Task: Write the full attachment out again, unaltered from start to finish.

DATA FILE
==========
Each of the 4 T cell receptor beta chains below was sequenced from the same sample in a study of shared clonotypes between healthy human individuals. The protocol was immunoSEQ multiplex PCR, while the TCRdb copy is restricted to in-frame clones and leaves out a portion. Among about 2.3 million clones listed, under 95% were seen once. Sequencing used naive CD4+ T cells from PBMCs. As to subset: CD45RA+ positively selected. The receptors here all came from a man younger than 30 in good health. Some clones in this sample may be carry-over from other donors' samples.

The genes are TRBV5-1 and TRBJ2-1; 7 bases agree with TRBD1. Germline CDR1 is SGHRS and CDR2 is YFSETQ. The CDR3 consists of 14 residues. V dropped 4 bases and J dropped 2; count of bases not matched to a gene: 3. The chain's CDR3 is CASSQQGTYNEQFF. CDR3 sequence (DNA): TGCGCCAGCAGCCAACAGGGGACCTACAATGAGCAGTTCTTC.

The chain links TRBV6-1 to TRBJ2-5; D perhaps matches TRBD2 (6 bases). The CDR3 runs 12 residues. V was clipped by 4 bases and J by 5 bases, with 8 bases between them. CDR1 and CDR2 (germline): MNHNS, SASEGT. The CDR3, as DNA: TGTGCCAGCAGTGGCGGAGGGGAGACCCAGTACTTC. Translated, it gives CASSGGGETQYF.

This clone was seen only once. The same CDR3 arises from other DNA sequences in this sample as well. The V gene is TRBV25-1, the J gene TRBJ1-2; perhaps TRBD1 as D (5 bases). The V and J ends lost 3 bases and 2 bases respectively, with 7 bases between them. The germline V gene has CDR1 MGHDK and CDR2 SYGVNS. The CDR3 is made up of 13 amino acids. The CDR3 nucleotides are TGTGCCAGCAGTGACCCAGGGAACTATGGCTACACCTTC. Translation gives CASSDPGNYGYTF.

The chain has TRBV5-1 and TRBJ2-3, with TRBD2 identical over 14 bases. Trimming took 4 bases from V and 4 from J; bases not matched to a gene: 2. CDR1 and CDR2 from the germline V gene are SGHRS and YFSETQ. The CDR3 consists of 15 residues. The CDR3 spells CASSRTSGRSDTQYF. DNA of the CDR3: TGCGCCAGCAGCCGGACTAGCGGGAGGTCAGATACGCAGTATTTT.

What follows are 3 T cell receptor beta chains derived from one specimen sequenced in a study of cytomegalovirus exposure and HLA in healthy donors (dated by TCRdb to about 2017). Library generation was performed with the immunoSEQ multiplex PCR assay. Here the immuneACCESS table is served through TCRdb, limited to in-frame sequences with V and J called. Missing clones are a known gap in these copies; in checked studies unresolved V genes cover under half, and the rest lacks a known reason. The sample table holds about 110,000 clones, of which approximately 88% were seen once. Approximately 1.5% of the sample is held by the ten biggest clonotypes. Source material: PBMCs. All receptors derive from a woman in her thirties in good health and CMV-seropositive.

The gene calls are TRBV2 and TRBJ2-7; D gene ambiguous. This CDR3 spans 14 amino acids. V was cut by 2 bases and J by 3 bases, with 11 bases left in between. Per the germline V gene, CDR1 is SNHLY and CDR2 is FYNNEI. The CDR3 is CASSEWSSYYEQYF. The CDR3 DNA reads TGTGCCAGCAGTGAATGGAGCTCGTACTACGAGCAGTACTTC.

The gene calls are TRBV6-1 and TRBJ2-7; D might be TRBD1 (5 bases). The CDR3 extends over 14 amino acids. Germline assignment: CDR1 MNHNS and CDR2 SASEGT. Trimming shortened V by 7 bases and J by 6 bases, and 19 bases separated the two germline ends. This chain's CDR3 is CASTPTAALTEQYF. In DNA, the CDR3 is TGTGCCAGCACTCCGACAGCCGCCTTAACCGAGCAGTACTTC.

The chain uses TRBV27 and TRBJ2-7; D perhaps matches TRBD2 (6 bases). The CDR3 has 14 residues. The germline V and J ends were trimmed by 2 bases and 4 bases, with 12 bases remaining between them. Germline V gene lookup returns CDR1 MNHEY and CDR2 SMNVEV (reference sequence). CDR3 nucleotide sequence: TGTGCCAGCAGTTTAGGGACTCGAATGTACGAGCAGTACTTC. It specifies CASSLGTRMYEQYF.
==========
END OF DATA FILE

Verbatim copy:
Each of the 4 T cell receptor beta chains below was sequenced from the same sample in a study of shared clonotypes between healthy human individuals. The protocol was immunoSEQ multiplex PCR, while the TCRdb copy is restricted to in-frame clones and leaves out a portion. Among about 2.3 million clones listed, under 95% were seen once. Sequencing used naive CD4+ T cells from PBMCs. As to subset: CD45RA+ positively selected. The receptors here all came from a man younger than 30 in good health. Some clones in this sample may be carry-over from other donors' samples.

The genes are TRBV5-1 and TRBJ2-1; 7 bases agree with TRBD1. Germline CDR1 is SGHRS and CDR2 is YFSETQ. The CDR3 consists of 14 residues. V dropped 4 bases and J dropped 2; count of bases not matched to a gene: 3. The chain's CDR3 is CASSQQGTYNEQFF. CDR3 sequence (DNA): TGCGCCAGCAGCCAACAGGGGACCTACAATGAGCAGTTCTTC.

The chain links TRBV6-1 to TRBJ2-5; D perhaps matches TRBD2 (6 bases). The CDR3 runs 12 residues. V was clipped by 4 bases and J by 5 bases, with 8 bases between them. CDR1 and CDR2 (germline): MNHNS, SASEGT. The CDR3, as DNA: TGTGCCAGCAGTGGCGGAGGGGAGACCCAGTACTTC. Translated, it gives CASSGGGETQYF.

This clone was seen only once. The same CDR3 arises from other DNA sequences in this sample as well. The V gene is TRBV25-1, the J gene TRBJ1-2; perhaps TRBD1 as D (5 bases). The V and J ends lost 3 bases and 2 bases respectively, with 7 bases between them. The germline V gene has CDR1 MGHDK and CDR2 SYGVNS. The CDR3 is made up of 13 amino acids. The CDR3 nucleotides are TGTGCCAGCAGTGACCCAGGGAACTATGGCTACACCTTC. Translation gives CASSDPGNYGYTF.

The chain has TRBV5-1 and TRBJ2-3, with TRBD2 identical over 14 bases. Trimming took 4 bases from V and 4 from J; bases not matched to a gene: 2. CDR1 and CDR2 from the germline V gene are SGHRS and YFSETQ. The CDR3 consists of 15 residues. The CDR3 spells CASSRTSGRSDTQYF. DNA of the CDR3: TGCGCCAGCAGCCGGACTAGCGGGAGGTCAGATACGCAGTATTTT.

What follows are 3 T cell receptor beta chains derived from one specimen sequenced in a study of cytomegalovirus exposure and HLA in healthy donors (dated by TCRdb to about 2017). Library generation was performed with the immunoSEQ multiplex PCR assay. Here the immuneACCESS table is served through TCRdb, limited to in-frame sequences with V and J called. Missing clones are a known gap in these copies; in checked studies unresolved V genes cover under half, and the rest lacks a known reason. The sample table holds about 110,000 clones, of which approximately 88% were seen once. Approximately 1.5% of the sample is held by the ten biggest clonotypes. Source material: PBMCs. All receptors derive from a woman in her thirties in good health and CMV-seropositive.

The gene calls are TRBV2 and TRBJ2-7; D gene ambiguous. This CDR3 spans 14 amino acids. V was cut by 2 bases and J by 3 bases, with 11 bases left in between. Per the germline V gene, CDR1 is SNHLY and CDR2 is FYNNEI. The CDR3 is CASSEWSSYYEQYF. The CDR3 DNA reads TGTGCCAGCAGTGAATGGAGCTCGTACTACGAGCAGTACTTC.

The gene calls are TRBV6-1 and TRBJ2-7; D might be TRBD1 (5 bases). The CDR3 extends over 14 amino acids. Germline assignment: CDR1 MNHNS and CDR2 SASEGT. Trimming shortened V by 7 bases and J by 6 bases, and 19 bases separated the two germline ends. This chain's CDR3 is CASTPTAALTEQYF. In DNA, the CDR3 is TGTGCCAGCACTCCGACAGCCGCCTTAACCGAGCAGTACTTC.

The chain uses TRBV27 and TRBJ2-7; D perhaps matches TRBD2 (6 bases). The CDR3 has 14 residues. The germline V and J ends were trimmed by 2 bases and 4 bases, with 12 bases remaining between them. Germline V gene lookup returns CDR1 MNHEY and CDR2 SMNVEV (reference sequence). CDR3 nucleotide sequence: TGTGCCAGCAGTTTAGGGACTCGAATGTACGAGCAGTACTTC. It specifies CASSLGTRMYEQYF.